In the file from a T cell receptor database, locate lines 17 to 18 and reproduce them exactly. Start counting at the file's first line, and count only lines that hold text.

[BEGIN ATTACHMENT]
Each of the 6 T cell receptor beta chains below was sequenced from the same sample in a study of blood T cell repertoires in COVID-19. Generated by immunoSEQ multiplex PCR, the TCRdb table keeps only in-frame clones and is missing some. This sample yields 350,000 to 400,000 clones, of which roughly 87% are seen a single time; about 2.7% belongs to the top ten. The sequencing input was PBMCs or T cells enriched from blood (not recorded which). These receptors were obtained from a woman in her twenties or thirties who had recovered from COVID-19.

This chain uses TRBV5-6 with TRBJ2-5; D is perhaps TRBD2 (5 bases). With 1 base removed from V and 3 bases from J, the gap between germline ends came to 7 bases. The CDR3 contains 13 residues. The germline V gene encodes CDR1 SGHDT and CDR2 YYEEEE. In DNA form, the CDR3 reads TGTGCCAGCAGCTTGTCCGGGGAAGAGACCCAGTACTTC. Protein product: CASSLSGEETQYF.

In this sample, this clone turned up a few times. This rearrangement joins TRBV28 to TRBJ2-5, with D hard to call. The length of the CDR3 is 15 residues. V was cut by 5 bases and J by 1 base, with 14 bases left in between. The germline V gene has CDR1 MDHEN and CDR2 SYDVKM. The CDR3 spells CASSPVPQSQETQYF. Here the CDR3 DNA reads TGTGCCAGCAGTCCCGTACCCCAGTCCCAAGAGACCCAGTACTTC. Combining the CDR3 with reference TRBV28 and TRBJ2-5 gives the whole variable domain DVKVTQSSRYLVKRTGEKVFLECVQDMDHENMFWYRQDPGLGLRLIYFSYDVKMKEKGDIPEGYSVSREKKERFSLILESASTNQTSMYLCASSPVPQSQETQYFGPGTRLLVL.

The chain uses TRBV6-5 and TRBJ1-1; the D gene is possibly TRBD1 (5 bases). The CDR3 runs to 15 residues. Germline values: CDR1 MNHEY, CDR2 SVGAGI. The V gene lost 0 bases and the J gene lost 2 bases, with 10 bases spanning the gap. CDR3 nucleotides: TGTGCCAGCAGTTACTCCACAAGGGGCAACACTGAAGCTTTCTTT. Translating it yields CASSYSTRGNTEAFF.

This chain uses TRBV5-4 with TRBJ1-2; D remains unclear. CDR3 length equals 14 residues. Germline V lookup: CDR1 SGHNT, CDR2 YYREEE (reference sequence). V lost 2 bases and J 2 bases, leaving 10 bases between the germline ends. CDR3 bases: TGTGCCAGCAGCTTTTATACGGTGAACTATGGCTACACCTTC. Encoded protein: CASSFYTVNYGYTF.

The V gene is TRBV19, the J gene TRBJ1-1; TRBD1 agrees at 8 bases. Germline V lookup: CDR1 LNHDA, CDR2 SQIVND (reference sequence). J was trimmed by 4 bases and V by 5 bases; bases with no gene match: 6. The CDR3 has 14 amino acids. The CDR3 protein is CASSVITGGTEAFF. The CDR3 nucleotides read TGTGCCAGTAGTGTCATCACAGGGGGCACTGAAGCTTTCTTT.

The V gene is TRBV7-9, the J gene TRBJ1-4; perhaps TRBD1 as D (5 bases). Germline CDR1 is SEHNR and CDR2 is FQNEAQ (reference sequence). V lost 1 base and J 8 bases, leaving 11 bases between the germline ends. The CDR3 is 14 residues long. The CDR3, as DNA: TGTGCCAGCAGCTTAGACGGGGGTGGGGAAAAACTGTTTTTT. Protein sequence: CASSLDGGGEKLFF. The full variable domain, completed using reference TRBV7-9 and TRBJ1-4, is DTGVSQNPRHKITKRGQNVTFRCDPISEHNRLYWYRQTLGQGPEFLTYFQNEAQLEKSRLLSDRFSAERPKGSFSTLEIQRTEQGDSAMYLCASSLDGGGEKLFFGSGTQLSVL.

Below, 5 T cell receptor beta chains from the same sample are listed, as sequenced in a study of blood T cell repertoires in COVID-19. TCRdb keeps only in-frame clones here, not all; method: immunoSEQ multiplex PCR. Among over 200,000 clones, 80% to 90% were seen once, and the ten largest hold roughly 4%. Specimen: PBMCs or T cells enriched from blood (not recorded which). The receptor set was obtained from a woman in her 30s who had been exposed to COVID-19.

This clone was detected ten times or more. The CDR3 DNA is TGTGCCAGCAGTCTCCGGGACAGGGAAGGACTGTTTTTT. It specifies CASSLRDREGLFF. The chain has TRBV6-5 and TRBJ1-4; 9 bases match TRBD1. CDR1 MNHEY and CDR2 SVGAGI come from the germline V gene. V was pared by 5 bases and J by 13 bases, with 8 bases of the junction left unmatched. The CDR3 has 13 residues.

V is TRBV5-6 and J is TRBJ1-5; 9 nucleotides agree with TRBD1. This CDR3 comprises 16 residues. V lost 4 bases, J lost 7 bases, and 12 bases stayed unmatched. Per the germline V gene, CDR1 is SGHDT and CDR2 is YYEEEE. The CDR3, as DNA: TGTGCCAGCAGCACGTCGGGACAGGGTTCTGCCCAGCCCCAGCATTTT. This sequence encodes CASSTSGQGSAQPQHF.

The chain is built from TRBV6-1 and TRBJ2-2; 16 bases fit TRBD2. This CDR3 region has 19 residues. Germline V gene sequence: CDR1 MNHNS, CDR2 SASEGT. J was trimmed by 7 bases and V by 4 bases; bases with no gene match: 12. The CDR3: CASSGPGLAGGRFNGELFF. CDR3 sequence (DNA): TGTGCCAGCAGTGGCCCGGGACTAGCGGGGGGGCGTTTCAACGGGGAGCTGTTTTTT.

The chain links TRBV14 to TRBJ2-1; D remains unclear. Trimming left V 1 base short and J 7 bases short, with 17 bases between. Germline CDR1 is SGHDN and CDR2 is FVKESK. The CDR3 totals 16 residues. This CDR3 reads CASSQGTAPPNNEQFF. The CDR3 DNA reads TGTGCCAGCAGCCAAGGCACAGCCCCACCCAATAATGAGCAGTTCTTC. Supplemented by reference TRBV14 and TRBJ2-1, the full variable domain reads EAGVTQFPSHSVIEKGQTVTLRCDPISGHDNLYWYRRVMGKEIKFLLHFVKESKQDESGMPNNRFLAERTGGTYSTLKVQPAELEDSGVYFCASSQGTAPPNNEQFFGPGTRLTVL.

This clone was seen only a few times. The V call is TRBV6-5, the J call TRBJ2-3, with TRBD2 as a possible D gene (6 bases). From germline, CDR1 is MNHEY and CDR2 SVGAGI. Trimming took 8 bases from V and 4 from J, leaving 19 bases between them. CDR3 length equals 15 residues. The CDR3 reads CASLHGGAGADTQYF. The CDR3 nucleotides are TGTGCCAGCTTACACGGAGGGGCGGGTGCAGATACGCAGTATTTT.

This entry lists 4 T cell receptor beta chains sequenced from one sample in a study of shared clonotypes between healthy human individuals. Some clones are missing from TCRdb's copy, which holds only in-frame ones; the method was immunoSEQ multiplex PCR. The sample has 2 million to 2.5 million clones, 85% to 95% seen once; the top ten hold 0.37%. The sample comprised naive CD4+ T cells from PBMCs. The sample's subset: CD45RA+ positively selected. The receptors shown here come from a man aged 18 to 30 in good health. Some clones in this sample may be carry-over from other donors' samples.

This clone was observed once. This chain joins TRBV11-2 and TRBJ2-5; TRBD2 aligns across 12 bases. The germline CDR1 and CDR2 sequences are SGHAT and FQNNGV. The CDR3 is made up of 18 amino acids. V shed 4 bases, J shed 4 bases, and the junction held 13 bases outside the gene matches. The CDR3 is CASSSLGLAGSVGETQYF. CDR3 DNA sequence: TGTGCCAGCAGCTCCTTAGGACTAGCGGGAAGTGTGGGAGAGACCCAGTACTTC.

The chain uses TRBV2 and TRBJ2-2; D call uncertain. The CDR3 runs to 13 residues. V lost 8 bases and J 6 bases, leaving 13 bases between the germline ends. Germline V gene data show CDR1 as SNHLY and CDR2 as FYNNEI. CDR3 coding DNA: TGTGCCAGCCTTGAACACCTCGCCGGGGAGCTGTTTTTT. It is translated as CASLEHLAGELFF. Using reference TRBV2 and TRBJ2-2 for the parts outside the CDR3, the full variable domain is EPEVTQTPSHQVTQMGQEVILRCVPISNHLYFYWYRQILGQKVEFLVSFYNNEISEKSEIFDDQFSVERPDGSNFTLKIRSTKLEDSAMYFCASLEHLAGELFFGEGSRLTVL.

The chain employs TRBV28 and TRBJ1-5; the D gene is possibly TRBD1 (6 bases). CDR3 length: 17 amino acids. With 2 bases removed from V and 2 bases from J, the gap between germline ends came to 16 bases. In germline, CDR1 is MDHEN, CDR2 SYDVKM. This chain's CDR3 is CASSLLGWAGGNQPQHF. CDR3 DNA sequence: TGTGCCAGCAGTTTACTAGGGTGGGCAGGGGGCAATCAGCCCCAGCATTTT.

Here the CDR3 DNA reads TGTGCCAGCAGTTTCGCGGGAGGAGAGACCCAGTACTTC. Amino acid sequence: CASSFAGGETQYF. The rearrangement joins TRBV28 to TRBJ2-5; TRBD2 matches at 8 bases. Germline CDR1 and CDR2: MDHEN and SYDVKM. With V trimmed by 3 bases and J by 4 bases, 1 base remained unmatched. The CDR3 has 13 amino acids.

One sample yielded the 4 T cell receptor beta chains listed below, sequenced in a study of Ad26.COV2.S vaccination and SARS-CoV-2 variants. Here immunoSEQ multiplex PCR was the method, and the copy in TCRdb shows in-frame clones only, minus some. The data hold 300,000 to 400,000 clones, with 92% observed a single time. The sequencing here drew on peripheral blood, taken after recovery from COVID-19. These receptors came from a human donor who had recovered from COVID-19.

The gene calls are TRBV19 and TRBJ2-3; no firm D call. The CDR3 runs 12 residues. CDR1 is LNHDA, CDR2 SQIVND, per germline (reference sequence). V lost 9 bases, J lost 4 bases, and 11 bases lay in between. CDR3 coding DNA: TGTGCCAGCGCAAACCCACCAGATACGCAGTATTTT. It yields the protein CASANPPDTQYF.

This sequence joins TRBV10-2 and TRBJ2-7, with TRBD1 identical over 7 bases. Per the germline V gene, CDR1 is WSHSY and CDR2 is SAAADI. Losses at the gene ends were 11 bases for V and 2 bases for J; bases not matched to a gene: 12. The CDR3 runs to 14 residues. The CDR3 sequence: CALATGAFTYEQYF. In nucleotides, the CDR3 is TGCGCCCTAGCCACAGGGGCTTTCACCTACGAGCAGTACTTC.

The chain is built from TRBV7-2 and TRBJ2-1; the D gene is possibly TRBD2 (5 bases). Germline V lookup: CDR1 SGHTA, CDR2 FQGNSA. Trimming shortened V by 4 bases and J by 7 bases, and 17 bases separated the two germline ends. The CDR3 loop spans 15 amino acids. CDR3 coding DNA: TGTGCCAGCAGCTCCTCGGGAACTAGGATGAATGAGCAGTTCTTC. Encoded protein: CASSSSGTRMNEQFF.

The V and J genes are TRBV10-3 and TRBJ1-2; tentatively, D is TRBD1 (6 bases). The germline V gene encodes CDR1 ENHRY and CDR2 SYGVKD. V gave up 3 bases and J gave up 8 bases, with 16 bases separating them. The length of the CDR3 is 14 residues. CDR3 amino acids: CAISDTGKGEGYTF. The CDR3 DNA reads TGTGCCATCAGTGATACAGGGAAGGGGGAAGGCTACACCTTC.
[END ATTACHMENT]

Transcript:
The chain employs TRBV28 and TRBJ1-5; the D gene is possibly TRBD1 (6 bases). CDR3 length: 17 amino acids. With 2 bases removed from V and 2 bases from J, the gap between germline ends came to 16 bases. In germline, CDR1 is MDHEN, CDR2 SYDVKM. This chain's CDR3 is CASSLLGWAGGNQPQHF. CDR3 DNA sequence: TGTGCCAGCAGTTTACTAGGGTGGGCAGGGGGCAATCAGCCCCAGCATTTT.

Here the CDR3 DNA reads TGTGCCAGCAGTTTCGCGGGAGGAGAGACCCAGTACTTC. Amino acid sequence: CASSFAGGETQYF. The rearrangement joins TRBV28 to TRBJ2-5; TRBD2 matches at 8 bases. Germline CDR1 and CDR2: MDHEN and SYDVKM. With V trimmed by 3 bases and J by 4 bases, 1 base remained unmatched. The CDR3 has 13 amino acids.